If I were talking about my laptop bag to someone, which I designed with a sophisticated workingwoman in mind, I wouldn’t say “Green laptop bag. Handmade. 12 inches by 16 inches.” I’d be a little more descriptive in my conversation and sound less like a robot 😉
And I also wouldn’t use words like “awesome” or “so cool”. That wouldn’t be consistent with the sophisticated vibe I want my bags to give off.
Keep your description interesting and in line with your product and brand.
I’m going to explain product benefits in more detail but when you know who you’re talking to, it will help you point out the benefits that are important to them in product descriptions.
A teenager is going to care about much different benefits than someone in their 40’s will. Holding that person in mind will ensure you share information in your description that holds their attention and helps you make a sale.
Descriptions should have a purpose when it comes to feeling. Do you feel anything when your read: “Green laptop bag. Handmade. 12 inches x 16 inches.”
Do you feel a connection to the bag, the maker or the brand? What type of person would that bag be perfect for? Someone whose style is bold and quirky, classic and sophisticated or somewhere in between? I certainly can’t tell from the description.
Create an experience for your shopper! Get them excited and feeling something. One photo and one line of text is not enough.
The work you completed into the first part of this series will come into play here. (Product Descriptions that Sell Part 1)
What did you determine was the main emotion driving your purchases? Are you customers trying to avoid a negative feeling or gain a positive one?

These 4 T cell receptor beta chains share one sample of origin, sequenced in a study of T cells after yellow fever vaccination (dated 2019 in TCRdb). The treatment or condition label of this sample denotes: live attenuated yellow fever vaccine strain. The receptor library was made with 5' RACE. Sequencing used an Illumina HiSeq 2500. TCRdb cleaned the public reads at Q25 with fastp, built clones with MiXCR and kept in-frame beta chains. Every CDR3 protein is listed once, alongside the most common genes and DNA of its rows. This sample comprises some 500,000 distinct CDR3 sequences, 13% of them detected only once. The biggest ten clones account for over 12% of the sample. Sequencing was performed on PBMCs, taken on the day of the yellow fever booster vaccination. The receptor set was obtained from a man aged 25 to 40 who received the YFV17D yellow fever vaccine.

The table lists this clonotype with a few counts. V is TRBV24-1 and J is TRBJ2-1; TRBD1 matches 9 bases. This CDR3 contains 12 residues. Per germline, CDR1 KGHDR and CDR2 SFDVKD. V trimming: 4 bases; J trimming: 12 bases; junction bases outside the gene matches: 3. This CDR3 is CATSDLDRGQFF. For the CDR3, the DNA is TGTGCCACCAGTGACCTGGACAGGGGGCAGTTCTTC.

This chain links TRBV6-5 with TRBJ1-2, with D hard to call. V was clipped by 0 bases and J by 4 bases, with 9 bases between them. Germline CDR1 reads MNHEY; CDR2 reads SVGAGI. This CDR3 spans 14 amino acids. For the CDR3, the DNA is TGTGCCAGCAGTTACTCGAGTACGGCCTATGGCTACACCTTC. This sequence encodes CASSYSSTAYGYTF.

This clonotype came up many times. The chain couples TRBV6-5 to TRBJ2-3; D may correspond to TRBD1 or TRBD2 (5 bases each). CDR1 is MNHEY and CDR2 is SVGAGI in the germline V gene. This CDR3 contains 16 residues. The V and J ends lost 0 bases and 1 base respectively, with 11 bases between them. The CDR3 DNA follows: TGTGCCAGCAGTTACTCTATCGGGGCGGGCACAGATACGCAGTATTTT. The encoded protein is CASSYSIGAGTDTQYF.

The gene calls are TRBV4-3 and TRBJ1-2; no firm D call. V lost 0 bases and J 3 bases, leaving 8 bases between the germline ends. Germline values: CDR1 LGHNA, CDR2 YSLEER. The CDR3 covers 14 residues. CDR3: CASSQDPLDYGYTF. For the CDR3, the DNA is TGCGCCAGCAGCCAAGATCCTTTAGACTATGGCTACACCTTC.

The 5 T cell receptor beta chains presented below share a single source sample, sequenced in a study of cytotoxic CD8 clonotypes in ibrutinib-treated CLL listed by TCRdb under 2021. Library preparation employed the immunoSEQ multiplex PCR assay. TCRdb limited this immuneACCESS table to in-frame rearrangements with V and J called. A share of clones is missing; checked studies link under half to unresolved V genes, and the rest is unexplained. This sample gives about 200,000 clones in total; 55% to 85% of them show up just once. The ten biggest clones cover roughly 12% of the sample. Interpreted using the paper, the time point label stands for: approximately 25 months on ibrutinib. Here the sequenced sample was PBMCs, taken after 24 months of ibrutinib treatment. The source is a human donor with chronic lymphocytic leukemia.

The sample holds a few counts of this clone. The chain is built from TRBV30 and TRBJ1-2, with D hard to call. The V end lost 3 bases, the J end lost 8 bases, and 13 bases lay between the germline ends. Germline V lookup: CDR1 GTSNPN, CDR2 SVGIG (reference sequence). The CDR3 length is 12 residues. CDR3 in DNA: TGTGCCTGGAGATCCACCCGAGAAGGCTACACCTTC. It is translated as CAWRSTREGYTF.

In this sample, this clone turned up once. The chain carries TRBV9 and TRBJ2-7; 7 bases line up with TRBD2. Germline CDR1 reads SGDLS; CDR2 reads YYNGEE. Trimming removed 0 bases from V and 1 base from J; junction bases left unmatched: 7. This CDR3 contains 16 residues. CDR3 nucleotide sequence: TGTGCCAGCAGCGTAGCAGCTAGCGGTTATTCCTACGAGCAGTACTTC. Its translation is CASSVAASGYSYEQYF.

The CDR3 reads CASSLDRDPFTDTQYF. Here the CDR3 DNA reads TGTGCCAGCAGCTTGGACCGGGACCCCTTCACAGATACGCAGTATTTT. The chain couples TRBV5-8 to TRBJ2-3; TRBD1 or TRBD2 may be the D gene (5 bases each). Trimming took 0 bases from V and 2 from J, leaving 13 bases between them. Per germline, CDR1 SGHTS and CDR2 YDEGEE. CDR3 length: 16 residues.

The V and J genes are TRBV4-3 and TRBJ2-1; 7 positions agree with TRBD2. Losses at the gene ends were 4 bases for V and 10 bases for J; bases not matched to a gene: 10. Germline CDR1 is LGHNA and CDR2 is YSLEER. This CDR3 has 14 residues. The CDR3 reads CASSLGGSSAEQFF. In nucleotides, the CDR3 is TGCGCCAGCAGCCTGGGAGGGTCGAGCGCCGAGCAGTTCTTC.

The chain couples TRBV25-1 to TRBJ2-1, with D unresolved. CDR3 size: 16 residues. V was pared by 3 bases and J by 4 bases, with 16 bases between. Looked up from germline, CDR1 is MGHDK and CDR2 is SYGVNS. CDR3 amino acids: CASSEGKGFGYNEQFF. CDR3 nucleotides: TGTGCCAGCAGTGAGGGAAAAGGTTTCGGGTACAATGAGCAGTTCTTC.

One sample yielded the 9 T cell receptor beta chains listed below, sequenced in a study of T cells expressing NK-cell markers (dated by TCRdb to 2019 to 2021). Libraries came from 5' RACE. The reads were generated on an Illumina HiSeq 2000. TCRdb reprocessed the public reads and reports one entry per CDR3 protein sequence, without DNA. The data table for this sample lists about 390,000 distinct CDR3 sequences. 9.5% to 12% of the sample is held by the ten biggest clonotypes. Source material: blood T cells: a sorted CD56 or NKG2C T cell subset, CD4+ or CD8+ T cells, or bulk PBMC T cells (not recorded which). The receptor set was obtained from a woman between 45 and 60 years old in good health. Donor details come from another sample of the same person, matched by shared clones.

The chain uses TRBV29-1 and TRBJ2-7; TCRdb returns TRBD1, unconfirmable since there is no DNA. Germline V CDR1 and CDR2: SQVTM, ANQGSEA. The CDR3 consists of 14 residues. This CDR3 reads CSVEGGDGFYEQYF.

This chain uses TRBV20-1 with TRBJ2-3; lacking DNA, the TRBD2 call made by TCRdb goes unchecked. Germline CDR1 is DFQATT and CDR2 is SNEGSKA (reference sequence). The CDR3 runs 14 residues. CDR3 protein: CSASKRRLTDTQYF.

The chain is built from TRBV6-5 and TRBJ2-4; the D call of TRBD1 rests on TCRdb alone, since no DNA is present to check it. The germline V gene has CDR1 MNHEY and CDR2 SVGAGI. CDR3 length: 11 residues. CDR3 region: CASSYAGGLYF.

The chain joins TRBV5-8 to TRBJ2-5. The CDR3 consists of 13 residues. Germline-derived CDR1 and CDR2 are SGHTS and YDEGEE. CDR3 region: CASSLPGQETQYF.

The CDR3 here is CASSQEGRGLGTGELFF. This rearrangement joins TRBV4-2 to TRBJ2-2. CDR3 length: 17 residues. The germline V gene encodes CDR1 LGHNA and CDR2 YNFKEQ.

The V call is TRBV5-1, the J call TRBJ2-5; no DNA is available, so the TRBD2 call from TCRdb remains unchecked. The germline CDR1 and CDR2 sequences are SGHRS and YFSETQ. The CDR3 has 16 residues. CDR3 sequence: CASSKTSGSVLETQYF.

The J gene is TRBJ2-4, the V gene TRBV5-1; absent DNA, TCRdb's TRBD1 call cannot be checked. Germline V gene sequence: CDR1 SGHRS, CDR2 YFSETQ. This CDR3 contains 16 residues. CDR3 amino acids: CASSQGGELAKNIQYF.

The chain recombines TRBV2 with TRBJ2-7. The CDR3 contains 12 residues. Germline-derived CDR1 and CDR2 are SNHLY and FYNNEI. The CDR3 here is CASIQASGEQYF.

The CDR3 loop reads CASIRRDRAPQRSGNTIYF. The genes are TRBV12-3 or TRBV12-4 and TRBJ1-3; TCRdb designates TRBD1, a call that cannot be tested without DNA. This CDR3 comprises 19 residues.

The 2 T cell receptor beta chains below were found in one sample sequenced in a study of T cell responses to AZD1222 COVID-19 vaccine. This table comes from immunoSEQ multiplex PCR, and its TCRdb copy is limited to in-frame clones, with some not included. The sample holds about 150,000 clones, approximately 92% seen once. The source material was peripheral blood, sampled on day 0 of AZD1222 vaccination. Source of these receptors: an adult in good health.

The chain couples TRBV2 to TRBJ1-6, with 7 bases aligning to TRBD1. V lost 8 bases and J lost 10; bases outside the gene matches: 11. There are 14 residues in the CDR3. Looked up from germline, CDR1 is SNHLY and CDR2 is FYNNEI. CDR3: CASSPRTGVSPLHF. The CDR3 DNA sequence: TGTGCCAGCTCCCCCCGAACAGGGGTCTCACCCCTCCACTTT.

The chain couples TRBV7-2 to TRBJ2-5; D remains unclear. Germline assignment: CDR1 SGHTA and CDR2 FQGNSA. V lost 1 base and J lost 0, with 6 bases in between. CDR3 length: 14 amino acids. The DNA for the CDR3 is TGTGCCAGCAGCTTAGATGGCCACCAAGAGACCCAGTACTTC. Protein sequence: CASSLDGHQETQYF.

Once you know that, you can get more specific.
Which specific negative or positive emotion do you want to evoke?
If it’s a pain you’re helping them avoid, what type of pain? Frustration, embarrassment, stress, etc.?
If it’s a pleasure, what type of positive emotion do you want your customers to feel? Calm, excited, confident, etc.?
Once you define the exact emotion, decide on the keywords you can use to evoke it.
Use those words throughout your description to describe your handmade product or to paint a picture.
For example, if a soap vendor chooses the word “calm” as the positive emotion they want to evoke, “relax”, “unwind”, “serene” or “soothing” are words they can use to describe their handmade bath bombs or to paint the picture of a stress-free bath time.
“When you’re stressed out and ready for some R&R, light some candles, grab a glass of your favorite wine, draw a bath and drop this soothing bath bomb in. The lavender scent will calm your senses while the Epsom salts relax your muscles….”
Don’t write your description thinking about what you need to explain to sell your product.
Write your description thinking about your customer and how they want to feel.
People don’t care about your product (sad face, I know). They care about how your product will make their lives better.
You need to be able to explain in your description why shoppers should choose to purchase from you. Shoppers have a lot of handmade vendors to choose from these days so when you can define what makes your products special, it not only helps you stand out, it helps you sell.
Think about the last non-essential item you purchased at the mall. Whatever you were shopping for, you likely had a lot of options to choose from.
Why did you choose one store over another? This top instead of that top?
Do you love the store’s branding, customer service or selection? Was one item more suited to your taste than another?
Let’s say a shopper is looking for a long necklace to wear with t-shirts. There are a few different handmade vendors she comes across selling long necklaces. One necklace comes in silver or gold with delicate charms. Another necklace is a bold statement piece that looks like a piece of art. And the other is made out of wooden beads, turquoise stones and suede.
The shopper loves bohemian style so the third necklace is the one she clicks on to check out.
If the product description doesn’t talk about the inspiration behind the necklace, how to get the boho look or shows the necklace being worn with an outfit that is definitely NOT boho, it’s going to throw the shopper off.